How to spot Signs of a Problem in a Loved One and be Sensitive to Family Members in Recovery
With many families gathering together for celebrations, the holiday season is a special time of year. At Enterhealth – a premier drug and alcohol addiction treatment company – we understand that this period can also be one of the most stressful times of the year. That holiday stress can drive people to self-medicate, whether it’s with alcohol, marijuana, prescription pills or other substances.
The holiday season is also a good time of year to really observe and evaluate family members, especially if you have concerns that someone may have a problem with substance abuse. Signs to look out for include: dents in a car, odd changes in behavior, particularly secretive behavior, changes in peer groups, and difficulty sleeping or staying awake. While none of these signs on their own are definite signals that someone may have a problem, it’s when they start to stack up that you should be concerned.
If you have a loved one who you know is a recovering alcoholic or addict, your family needs to understand that no alcohol or drugs should be around them at any family gatherings or celebrations during the holiday season – or anytime. We recommend that patients in recovery wait at least a year before being around alcohol or drug use. You want the family celebrations and bonding to be in substance-safe environments, and people in recovery already get enough temptation from things like commercials, social media, etc. If family members cannot abstain from a substance to support a loved one in recovery, then maybe that person should consider whether or not he or she has a problem themselves.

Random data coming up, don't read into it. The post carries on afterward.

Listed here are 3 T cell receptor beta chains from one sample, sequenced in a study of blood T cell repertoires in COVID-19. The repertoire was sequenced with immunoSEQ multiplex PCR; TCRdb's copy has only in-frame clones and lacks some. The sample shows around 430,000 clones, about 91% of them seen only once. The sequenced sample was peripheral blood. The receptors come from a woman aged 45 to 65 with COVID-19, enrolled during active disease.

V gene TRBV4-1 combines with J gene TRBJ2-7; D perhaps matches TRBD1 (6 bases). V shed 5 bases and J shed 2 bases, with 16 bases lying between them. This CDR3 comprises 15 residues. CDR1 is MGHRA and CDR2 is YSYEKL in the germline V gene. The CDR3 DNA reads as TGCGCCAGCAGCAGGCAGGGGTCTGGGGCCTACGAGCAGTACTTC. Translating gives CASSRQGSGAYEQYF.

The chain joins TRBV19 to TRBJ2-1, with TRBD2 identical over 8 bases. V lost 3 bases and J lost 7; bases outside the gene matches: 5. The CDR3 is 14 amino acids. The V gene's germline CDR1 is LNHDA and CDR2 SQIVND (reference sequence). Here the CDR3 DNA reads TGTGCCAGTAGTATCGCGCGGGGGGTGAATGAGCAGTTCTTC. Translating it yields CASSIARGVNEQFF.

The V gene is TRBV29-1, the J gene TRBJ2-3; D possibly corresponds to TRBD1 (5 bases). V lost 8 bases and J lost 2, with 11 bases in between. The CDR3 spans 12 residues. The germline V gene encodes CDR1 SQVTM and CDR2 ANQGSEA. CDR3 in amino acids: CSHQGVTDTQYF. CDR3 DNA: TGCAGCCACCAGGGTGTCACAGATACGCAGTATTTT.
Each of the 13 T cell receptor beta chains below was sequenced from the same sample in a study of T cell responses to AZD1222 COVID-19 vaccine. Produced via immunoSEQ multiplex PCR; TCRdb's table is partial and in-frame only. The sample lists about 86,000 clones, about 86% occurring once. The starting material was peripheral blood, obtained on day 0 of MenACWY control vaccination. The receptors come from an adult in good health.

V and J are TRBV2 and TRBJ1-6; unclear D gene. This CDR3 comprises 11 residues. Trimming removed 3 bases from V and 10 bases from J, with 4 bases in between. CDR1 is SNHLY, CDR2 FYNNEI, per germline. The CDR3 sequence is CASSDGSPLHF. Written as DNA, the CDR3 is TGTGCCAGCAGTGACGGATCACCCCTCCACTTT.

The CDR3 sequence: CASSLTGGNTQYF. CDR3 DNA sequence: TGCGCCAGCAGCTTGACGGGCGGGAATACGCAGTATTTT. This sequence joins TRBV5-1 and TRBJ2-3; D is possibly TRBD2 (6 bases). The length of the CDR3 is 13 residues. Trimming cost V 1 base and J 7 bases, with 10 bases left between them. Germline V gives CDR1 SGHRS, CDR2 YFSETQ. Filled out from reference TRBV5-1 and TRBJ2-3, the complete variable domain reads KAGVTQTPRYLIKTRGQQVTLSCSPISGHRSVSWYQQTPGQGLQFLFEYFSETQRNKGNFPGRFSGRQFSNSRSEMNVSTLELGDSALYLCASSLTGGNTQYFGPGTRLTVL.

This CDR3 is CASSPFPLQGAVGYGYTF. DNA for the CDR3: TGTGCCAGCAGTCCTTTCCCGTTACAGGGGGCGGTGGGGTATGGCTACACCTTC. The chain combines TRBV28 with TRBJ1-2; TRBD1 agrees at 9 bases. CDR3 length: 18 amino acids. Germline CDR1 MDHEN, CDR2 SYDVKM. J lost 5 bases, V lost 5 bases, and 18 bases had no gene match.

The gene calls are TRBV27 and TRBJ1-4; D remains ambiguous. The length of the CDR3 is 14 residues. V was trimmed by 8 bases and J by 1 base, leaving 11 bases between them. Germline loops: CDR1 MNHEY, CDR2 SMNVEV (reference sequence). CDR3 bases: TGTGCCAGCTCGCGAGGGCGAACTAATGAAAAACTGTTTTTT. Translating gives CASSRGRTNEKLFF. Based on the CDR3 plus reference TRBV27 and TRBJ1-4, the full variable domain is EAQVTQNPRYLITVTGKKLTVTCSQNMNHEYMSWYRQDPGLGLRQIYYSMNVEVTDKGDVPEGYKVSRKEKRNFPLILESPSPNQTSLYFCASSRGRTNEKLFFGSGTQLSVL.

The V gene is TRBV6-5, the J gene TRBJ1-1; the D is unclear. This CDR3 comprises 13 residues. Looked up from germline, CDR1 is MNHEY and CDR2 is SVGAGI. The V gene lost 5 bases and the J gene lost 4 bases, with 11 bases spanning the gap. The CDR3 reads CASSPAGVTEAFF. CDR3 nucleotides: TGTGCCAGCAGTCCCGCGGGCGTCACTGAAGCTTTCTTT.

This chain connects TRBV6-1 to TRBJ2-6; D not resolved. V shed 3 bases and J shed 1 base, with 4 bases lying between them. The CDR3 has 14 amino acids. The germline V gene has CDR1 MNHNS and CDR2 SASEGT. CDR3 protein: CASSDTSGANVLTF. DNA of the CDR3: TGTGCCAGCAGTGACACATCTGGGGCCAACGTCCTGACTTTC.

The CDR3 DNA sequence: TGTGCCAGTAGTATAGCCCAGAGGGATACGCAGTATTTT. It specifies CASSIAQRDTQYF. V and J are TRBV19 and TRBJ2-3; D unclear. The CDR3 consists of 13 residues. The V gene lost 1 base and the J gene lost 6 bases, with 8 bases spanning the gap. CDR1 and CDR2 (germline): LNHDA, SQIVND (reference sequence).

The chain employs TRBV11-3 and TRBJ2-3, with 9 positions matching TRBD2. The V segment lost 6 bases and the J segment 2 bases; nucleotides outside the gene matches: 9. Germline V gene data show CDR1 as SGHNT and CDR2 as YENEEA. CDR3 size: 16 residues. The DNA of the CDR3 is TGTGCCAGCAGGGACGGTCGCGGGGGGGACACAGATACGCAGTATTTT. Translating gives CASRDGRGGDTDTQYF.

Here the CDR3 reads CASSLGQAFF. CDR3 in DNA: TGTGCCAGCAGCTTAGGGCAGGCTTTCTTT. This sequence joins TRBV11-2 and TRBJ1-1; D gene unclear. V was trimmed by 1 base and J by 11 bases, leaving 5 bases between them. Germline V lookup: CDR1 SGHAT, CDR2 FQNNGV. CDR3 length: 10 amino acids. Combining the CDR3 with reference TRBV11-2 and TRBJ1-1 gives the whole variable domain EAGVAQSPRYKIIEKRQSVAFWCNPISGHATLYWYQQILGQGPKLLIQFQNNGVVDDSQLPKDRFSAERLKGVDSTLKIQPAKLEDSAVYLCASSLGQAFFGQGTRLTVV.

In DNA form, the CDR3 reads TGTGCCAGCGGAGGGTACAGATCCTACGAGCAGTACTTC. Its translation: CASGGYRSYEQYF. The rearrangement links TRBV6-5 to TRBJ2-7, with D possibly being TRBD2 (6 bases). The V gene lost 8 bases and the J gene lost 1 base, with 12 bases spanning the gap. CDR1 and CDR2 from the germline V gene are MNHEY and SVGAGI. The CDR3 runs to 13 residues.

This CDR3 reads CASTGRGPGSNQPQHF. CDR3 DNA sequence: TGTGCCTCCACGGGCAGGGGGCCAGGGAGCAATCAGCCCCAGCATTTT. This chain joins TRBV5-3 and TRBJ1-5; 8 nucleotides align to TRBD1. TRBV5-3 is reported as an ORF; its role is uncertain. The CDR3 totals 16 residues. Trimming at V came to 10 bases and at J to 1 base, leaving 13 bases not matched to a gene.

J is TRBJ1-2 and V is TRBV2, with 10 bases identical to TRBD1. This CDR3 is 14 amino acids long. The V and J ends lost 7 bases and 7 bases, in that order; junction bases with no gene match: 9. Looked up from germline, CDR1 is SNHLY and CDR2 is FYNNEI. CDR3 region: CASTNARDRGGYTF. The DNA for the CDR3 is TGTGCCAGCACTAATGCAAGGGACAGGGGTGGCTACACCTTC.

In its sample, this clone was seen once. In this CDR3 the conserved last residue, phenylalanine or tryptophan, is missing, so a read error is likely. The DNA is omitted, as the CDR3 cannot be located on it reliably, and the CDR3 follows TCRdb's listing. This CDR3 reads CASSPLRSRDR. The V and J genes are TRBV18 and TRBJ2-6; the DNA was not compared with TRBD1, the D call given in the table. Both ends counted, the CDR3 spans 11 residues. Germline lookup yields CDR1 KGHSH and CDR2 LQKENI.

If you or a loved one is an alcoholic, here are five tips that can help during the holiday season:
Tip #1 – Spend Time with Sober People
Alcohol recovery can be tough, especially during the holiday season. It’s important to be around positive and sober people for support. Observing them will motivate you to emulate their behavior of not drinking.
Tip #2 – The “I’ll Take a Soda” Approach
You can have a drink this season – a nice cold soda or some other non-alcoholic beverage. While it’s hard to avoid alcohol when you’re at a holiday party, you can combat it by substituting another beverage in its place. However, do not use non-alcoholic beer or wine, as they contain traces of alcohol and can set off certain brain areas and reactivate intense brain cravings for alcohol.
Tip #3 – Manage Your Stress
Stress is one of various factors that can increase your need to reach out for a bottle of alcohol in order to cope. Remember, you can help manage your drinking problem by managing your stress. Find other ways to deal with stress, such as talking with a friend or family member, exercise, or have a set time in the day where all you do is relax.
Tip #4 – Indulge Yourself
It’s hard for many to stop drinking, especially during the holiday season. You can benefit from not yielding to the temptation of drinking by rewarding yourself for every time that you don’t drink. Reward yourself with a small gift, candy bar or anything else that brings you happiness.
Tip #5 – Have a “Plan B”
When battling an addiction, it’s important to have a plan just in case you find yourself in an environment where there is alcohol present and you cannot handle the temptation. Having a plan and knowing how you’re going to handle the situation will help you significantly. Tell a family member and/or close friend about your recovery process, and call them in case of an emergency to help you in those situations.
Sometimes, it takes more than helpful tips and family support to remain sober during the holidays. Enterhealth, a Dallas-based alcohol and drug addiction recovery center, offers a customized medically-based model of addiction treatment that reverses the effects of substance abuse on the brain.
To learn more about how Enterhealth Ranch and Enterhealth Outpatient Center of Excellence help with addiction, as well as more helpful tips for staying sober this holiday season, please call 855.393.8656 for more information, or visit our website at enterhealth.com.
By Dr. Harold C. Urschel III, MD, MMA
Chief Medical Strategist